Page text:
Browsing publications of the research group drug delivery ([HIPS] DDEL) by Authors
Development and evaluation of a quality control system based on transdermal electrical resistance for skin barrier function in vitro.Knoth, Katharina; Zäh, Ralf-Kilian; Veldung, Barbara; Burgio, Dominic; Wiegand, Birgit; Smola, Hans; Bock, Udo; Lehr, Claus-Michael; Hittinger, Marius; Groß, Henrik; et al. (Wiley & Sons, 2021-01-06)Background: In vitro skin permeation experiments are highly relevant for pharmaceutical, cosmetic, agricultural developments, and regulatory evaluation. A key requirement is the skin barrier integrity, that is accompanied by an intact stratum corneum (SC) which implements high skin quality. A variety of integrity tests are currently available, for example, measurement of transepidermal water loss, monitoring the permeation of tritiated water and the measurement of transdermal electrical resistance (TER). Materials and methods: We aimed for a non-destructive examination of barrier integrity as quality control system, based on TER. Therefore, the in-house developed instrument SkinTER measures electrical resistance on excised human skin samples in a non-invasive and easy-to-use pattern. In this proof of concept study, we compared three human in vitro skin models with focus on their TER and permeation properties. The skin integrity was impaired to mimic conditions of skin during age, lifestyle (eg, shaving) or diseases (eg, obesity, psoriasis, and atopic dermatitis). The OECD permeation marker caffeine was correlated to the corresponding TER value. Results: A correlation between both was obtained by having a Pearson coefficient of -0.830. Hereby, a minimum TER value for intact skin samples of ~1.77 kΩ*cm2 was suggested. Intact samples are significantly different (α = ≤0.05) to their impaired counterparts in flux and TER values. Conclusion: The new SkinTER instrument gives a quick and non-invasive feedback on skin quality before a permeation experiment.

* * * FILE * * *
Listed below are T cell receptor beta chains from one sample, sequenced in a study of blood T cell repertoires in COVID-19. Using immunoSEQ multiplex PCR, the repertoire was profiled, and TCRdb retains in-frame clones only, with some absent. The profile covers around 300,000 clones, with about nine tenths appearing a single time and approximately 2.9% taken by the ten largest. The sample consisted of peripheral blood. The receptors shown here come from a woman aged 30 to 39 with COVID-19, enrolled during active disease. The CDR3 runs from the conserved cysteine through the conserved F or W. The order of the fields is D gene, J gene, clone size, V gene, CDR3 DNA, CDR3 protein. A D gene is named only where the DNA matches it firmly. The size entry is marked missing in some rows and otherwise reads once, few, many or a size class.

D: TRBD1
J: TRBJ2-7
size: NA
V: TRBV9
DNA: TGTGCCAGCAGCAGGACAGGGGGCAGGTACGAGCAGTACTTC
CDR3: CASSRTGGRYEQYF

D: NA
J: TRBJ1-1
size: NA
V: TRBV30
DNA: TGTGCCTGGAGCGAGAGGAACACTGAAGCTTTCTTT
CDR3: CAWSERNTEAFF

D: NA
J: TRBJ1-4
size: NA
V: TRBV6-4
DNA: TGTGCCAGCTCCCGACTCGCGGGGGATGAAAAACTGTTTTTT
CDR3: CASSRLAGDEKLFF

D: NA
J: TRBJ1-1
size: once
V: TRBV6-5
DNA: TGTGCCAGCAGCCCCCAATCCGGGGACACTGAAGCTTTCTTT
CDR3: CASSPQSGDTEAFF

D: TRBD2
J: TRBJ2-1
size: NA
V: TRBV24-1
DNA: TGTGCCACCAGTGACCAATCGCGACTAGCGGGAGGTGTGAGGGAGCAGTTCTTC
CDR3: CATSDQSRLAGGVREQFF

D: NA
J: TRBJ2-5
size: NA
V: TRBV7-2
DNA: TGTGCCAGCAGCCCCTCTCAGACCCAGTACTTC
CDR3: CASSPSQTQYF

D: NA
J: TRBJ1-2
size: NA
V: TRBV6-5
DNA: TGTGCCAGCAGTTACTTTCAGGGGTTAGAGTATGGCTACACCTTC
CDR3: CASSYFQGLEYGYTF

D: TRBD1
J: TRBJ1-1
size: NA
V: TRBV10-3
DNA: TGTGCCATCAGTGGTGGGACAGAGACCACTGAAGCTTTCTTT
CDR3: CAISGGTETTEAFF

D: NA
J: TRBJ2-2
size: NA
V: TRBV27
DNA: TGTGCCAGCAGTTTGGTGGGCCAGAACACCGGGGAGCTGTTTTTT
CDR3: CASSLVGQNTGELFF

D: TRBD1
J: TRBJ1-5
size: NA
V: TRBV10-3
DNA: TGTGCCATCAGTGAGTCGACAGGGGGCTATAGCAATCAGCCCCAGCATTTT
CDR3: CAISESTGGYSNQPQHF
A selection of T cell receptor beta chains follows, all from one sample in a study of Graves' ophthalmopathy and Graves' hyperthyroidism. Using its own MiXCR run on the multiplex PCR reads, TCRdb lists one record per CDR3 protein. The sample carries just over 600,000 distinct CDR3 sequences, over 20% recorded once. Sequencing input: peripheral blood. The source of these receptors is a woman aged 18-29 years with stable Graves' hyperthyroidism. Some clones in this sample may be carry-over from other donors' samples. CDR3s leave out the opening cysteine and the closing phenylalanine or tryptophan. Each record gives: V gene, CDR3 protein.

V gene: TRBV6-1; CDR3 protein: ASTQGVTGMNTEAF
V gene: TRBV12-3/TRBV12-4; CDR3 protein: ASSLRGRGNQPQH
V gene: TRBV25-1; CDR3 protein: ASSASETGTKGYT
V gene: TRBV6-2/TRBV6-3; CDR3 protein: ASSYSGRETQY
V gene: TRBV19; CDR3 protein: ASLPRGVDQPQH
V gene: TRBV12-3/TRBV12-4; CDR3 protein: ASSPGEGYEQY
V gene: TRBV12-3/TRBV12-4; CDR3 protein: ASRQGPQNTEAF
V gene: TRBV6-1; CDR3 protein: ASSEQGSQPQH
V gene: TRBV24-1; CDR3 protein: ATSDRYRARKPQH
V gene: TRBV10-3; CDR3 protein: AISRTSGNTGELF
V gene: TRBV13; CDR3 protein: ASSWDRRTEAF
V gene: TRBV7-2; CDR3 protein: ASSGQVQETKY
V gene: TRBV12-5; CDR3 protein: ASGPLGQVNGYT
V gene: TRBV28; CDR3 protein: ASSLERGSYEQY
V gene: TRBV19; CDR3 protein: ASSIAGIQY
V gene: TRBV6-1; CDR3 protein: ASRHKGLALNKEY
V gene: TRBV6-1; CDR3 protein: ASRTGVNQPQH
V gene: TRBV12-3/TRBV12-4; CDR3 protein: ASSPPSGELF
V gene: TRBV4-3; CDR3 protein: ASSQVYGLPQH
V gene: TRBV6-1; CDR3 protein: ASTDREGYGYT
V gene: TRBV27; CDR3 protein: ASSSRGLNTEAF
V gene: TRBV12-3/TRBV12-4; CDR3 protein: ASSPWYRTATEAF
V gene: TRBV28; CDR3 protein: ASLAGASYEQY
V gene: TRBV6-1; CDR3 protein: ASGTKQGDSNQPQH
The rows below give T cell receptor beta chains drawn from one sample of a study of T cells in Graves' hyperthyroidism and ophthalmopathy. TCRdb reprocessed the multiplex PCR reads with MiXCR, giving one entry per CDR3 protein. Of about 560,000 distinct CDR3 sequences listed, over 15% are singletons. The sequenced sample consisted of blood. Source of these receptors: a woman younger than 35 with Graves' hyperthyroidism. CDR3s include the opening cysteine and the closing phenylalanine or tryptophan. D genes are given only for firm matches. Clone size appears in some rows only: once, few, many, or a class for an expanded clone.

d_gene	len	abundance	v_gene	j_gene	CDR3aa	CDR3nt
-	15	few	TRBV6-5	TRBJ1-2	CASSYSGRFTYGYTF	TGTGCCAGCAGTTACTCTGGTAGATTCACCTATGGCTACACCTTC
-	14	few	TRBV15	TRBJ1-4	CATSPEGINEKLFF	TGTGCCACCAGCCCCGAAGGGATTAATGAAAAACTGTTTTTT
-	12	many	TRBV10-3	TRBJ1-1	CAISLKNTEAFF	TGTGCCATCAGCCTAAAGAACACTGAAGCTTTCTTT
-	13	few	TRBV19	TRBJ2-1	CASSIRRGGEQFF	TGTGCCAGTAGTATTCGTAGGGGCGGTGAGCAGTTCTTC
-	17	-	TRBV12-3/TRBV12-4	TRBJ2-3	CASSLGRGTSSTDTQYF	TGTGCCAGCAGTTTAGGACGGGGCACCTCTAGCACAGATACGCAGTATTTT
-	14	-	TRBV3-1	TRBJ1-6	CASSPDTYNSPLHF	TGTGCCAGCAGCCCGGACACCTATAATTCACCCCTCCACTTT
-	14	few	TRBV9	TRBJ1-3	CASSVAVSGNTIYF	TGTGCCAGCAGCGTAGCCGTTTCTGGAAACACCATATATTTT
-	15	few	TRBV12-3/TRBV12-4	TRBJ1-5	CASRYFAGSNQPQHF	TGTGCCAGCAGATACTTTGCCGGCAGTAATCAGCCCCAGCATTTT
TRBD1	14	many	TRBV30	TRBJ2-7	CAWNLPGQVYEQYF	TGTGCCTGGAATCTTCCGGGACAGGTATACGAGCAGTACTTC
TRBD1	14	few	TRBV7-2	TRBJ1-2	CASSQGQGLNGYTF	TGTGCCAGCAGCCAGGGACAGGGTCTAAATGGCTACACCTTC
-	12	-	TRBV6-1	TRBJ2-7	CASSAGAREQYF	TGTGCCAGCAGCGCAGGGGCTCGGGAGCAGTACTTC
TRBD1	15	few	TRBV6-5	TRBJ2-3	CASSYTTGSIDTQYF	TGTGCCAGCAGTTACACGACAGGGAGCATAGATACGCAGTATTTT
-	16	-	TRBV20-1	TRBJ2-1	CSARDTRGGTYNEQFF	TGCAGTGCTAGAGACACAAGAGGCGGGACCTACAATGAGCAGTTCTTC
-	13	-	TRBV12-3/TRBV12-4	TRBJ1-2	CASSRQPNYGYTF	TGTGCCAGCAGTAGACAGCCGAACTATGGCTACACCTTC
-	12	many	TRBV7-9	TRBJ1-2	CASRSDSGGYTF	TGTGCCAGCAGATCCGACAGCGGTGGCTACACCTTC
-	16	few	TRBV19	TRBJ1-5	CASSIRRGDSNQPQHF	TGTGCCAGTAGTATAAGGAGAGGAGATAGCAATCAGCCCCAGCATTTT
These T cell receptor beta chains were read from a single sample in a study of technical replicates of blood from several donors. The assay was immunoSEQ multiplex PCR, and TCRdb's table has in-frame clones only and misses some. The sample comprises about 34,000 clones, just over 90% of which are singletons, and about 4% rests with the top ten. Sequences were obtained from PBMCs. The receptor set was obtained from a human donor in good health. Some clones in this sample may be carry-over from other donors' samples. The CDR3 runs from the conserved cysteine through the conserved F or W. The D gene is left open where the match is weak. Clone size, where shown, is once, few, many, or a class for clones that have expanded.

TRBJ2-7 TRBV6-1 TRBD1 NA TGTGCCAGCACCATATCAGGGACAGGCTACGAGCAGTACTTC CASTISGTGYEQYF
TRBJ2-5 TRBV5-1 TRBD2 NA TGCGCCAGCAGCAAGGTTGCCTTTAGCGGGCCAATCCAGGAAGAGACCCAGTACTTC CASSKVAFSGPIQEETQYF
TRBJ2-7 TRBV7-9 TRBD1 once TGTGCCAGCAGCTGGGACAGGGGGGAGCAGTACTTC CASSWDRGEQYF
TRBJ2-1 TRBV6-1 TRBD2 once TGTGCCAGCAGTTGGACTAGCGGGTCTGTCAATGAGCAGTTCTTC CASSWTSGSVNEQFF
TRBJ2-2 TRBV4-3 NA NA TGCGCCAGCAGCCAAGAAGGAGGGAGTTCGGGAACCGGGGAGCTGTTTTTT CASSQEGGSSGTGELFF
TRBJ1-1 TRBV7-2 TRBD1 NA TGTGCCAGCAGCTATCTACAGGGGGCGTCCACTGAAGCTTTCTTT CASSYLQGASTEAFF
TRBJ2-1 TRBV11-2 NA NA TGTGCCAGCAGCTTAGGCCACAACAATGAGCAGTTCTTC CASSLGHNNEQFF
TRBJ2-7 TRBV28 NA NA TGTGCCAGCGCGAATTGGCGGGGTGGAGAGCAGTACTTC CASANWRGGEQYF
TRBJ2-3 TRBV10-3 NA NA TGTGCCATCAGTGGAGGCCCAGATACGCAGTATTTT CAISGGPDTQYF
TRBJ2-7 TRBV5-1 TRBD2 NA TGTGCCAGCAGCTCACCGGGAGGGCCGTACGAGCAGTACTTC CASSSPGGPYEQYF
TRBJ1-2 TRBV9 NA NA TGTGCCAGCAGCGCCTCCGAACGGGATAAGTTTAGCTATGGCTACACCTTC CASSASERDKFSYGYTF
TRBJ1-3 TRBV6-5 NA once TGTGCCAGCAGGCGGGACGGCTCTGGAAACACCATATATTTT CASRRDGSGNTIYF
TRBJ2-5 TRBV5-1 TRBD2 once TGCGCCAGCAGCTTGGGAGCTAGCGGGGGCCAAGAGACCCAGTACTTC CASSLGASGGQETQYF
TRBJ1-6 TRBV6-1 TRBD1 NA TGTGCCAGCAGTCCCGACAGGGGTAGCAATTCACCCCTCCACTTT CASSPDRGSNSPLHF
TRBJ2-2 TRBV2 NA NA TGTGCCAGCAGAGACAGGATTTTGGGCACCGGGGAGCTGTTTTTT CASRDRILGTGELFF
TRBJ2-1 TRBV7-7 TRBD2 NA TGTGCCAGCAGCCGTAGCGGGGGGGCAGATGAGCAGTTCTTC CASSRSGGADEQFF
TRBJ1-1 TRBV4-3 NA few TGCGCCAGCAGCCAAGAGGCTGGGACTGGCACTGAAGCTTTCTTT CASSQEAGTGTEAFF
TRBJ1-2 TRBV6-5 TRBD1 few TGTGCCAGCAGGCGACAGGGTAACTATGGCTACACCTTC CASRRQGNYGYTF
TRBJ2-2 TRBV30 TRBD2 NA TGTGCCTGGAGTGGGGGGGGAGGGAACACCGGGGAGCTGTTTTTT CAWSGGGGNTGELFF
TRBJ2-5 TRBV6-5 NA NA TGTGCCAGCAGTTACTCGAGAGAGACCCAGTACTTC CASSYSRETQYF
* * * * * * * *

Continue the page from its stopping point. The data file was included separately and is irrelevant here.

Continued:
Modulating the Barrier Function of Human Alveolar Epithelial (hAELVi) Cell Monolayers as a Model of Inflammation.Metz, Julia Katharina; Wiegand, Birgit; Schnur, Sabrina; Knoth, Katharina; Schneider-Daum, Nicole; Groß, Henrik; Croston, Glenn; Reinheimer, Torsten Michael; Lehr, Claus-Michael; Hittinger, Marius; et al. (SAGE Publications, 2021-01-29)The incidence of inflammatory lung diseases such as acute respiratory distress syndrome (ARDS) remains an important problem, particularly in the present time with the Covid-19 pandemic. However, an adequate in vitro test system to monitor the barrier function of the alveolar epithelium during inflammation and for assessing anti-inflammatory drugs is urgently needed. Therefore, we treated human Alveolar Epithelial Lentivirus-immortalised cells (hAELVi cells) with the pro-inflammatory cytokines TNF-α (25 ng/ml) and IFN-γ (30 ng/ml), in the presence or absence of hydrocortisone (HC). While TNF-α and IFN-γ are known to reduce epithelial barrier properties, HC could be expected to protect the barrier function and result in an anti-inflammatory effect. We investigated the impact of anti-inflammatory/inflammatory treatment on transepithelial electrical resistance (TEER) and the apparent permeability coefficient (P app ) of the low permeability marker sodium fluorescein (NaFlu). After incubating hAELVi cells for 48 hours with a combination of TNF-α and IFN-γ, there was a significant decrease in TEER and a significant increase in the P app . The presence of HC maintained the TEER values and barrier properties, so that no significant P app change was observed. By using hAELVi cells to study anti-inflammatory drugs in vitro, the need for animal experiments could be reduced and pulmonary drug development accelerated.